She is laying now, and eggs with her and a mottled rooster who was 1/4 Exchequer, 1/4 Sussex, and 1/2 who-knows-what are in the incubator right now!The daddy roo to the first eggs is shown below:
ABOVE: Rooster shown as juvinille, small size, bright mottled brown, black and white.
She is now running with "Vanilla" so eggs by them will be hatching next, probably from Nov. 1 until she stops laying for the winter months . . . .
"Ginger" was from one of the last eggs laid by the little banty hen that was hatched back in late May, before the hen stopped laying due to the extreme heat. She is the most exciting one of all.
Keep in mind when you check out these photos, she is still a youngster and will not be fully mature until January. You can bet I'll be hatching out ALL of her eggs and growing them out! She is the first one that has the exciting new color I'm hoping to get, although her size will be smaller and body type is not exactly what I'm looking for.
However, this color on a Orpington/Sussex type body would be terrific! Here's hoping I'll be able to produce more like her, right now she's the only one of her kind . . .
I'm really not sure what to make of this guy? He was a really promising chick that definately appeared to be mottled. Check out his baby photos here:
Today he's still not fully mature, but I can't figure out if he's simply an existing color that's called by various terms - "Jubilee" or "Crele" or "Creole" on websites I've seen, or if he also has the mottling gene in there as well?
If you look at his neck feathers, there appear to be a few solid white ones in there. I will be keeping him around to grow out, and maybe try crossing him against some of the 3/4 Exchequer Leghorn hens to see what happens?
Checkers is just a 3/4 Exchequer Leghorn rooster, still a gangly youngster.
However, I did want to keep a male from Exchequer lines to cross back against Blue, to try for blue/white mottled standards, and possibly to cross with Kona and Ginger to avoid excessive inbreeding of the Bantam hen's lines. So, he's being kept just in case I need him.
His mottling and pattern is spectacular, even if the black/white color combo is nothing new!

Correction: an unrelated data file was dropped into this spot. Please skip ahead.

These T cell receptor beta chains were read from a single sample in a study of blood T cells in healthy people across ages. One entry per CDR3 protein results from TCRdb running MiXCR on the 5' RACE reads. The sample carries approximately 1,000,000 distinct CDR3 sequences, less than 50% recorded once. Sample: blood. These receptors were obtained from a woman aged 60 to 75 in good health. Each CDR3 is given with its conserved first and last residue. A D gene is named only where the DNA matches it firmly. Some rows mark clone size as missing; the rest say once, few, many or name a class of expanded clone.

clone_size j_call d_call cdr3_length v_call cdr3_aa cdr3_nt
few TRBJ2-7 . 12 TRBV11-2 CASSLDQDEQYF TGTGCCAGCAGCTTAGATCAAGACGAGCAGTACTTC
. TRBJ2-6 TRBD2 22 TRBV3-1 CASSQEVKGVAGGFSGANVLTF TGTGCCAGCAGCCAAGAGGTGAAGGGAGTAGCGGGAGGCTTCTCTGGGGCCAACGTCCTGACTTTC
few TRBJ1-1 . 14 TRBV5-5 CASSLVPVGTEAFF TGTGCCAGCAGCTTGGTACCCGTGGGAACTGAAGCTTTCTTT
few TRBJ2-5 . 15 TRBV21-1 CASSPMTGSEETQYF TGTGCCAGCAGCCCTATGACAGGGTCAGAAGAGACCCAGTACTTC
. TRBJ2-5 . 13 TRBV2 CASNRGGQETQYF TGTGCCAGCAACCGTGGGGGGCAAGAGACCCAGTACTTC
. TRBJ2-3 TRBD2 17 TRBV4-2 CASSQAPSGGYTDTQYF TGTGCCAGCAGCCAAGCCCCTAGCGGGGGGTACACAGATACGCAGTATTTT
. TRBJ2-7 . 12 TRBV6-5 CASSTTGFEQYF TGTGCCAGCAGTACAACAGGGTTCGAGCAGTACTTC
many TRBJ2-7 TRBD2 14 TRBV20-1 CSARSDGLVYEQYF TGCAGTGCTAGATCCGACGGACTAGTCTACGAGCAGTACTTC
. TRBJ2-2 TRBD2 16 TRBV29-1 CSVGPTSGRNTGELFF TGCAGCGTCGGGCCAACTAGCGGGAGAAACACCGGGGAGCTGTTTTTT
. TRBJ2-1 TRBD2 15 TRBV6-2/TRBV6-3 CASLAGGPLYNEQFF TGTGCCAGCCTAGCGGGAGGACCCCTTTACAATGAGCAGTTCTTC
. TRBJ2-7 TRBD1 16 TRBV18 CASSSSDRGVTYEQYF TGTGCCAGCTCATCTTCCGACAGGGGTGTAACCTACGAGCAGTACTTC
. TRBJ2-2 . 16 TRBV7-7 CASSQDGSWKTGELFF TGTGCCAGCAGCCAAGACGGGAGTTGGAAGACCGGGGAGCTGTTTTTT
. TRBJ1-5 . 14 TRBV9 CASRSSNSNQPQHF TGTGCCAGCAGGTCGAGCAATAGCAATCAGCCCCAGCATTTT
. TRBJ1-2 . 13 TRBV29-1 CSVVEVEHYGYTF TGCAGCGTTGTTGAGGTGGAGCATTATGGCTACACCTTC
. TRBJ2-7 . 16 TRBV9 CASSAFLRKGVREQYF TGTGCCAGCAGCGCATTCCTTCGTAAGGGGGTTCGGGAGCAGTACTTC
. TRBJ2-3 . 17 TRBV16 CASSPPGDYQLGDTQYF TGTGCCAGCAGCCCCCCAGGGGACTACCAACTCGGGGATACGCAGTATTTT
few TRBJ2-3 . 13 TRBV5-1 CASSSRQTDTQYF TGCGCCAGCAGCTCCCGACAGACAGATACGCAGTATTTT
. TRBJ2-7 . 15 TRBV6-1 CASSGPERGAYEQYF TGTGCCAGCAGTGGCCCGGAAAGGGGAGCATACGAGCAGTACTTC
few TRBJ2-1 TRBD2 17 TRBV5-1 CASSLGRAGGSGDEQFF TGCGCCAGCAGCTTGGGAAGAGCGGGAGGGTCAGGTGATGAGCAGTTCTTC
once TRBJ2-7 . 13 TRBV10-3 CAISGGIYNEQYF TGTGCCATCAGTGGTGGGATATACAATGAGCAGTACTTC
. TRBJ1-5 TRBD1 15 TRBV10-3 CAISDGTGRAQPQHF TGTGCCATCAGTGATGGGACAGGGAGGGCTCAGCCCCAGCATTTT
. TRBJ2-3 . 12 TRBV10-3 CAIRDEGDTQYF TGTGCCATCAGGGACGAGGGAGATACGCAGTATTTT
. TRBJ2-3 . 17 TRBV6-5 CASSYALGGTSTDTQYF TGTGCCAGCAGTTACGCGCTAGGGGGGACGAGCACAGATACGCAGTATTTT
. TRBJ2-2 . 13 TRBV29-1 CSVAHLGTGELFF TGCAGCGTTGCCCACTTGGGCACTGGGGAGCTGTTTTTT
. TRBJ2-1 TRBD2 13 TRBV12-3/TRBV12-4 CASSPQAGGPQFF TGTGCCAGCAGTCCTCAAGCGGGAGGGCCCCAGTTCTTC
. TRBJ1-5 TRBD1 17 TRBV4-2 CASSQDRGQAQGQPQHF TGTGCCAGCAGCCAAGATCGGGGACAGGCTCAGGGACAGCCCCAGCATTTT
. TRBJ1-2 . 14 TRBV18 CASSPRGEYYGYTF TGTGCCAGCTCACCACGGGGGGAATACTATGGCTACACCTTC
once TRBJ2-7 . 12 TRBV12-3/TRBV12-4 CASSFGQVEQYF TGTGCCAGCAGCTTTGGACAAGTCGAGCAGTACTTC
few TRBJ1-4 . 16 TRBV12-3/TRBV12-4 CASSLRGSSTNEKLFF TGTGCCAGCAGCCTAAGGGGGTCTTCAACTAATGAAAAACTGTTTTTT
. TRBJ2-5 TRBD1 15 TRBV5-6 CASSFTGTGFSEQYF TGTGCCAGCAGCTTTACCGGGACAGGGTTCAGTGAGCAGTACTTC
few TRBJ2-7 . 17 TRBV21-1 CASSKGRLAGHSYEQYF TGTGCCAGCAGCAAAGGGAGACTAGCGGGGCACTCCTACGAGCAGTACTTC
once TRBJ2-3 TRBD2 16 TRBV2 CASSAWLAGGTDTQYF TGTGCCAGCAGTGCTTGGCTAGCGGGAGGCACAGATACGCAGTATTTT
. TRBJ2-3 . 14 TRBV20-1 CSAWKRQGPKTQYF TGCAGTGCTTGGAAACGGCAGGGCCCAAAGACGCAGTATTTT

Blue doesn't appear to be anything special - just a Ameraucana cross hen.
However, her daddy was 1/2 Exchequer, 1/2 Speckled Sussex. She is here as an effort to test out if those recessive mottled genes will pop out in future generations while improving size and egg production. Getting the blue base color along with mottling would be a nice bonus!
She has already proven a prolific layer, which is another goal of this program. Blue is the first of the new chicks to start laying. Her eggs are larger than the Exchequer eggs, but not as big as her full Ameraucana mom's.
Below: Blue's big Sussex and Exchequer cross dad!
My hope was to cross her with the white/blue mottled rooster, who died unexpectedly without a mark on him. Well, since that didn't work, she was crossed with the red/white/black mottled rooster of unknown origins that I got along with the gold/white/black "mystery bantam" hen.
BELOW: The dad to Blue's newborn chicks - this guy looks a lot like HER dad . . .
Five of her chicks have already hatched and more are in the incubator from this cross! Now she is running with "Vanilla" and I will be hatching out chicks from that cross as well in months to come.
Strangely, some of her newborn chicks look just like Exchequer Leghorns, and some of the chicks look just like Ameraucanas. None appear to be blue. Well, at least not now. Of course I'll be keeping the chicks, and will take photos and update here.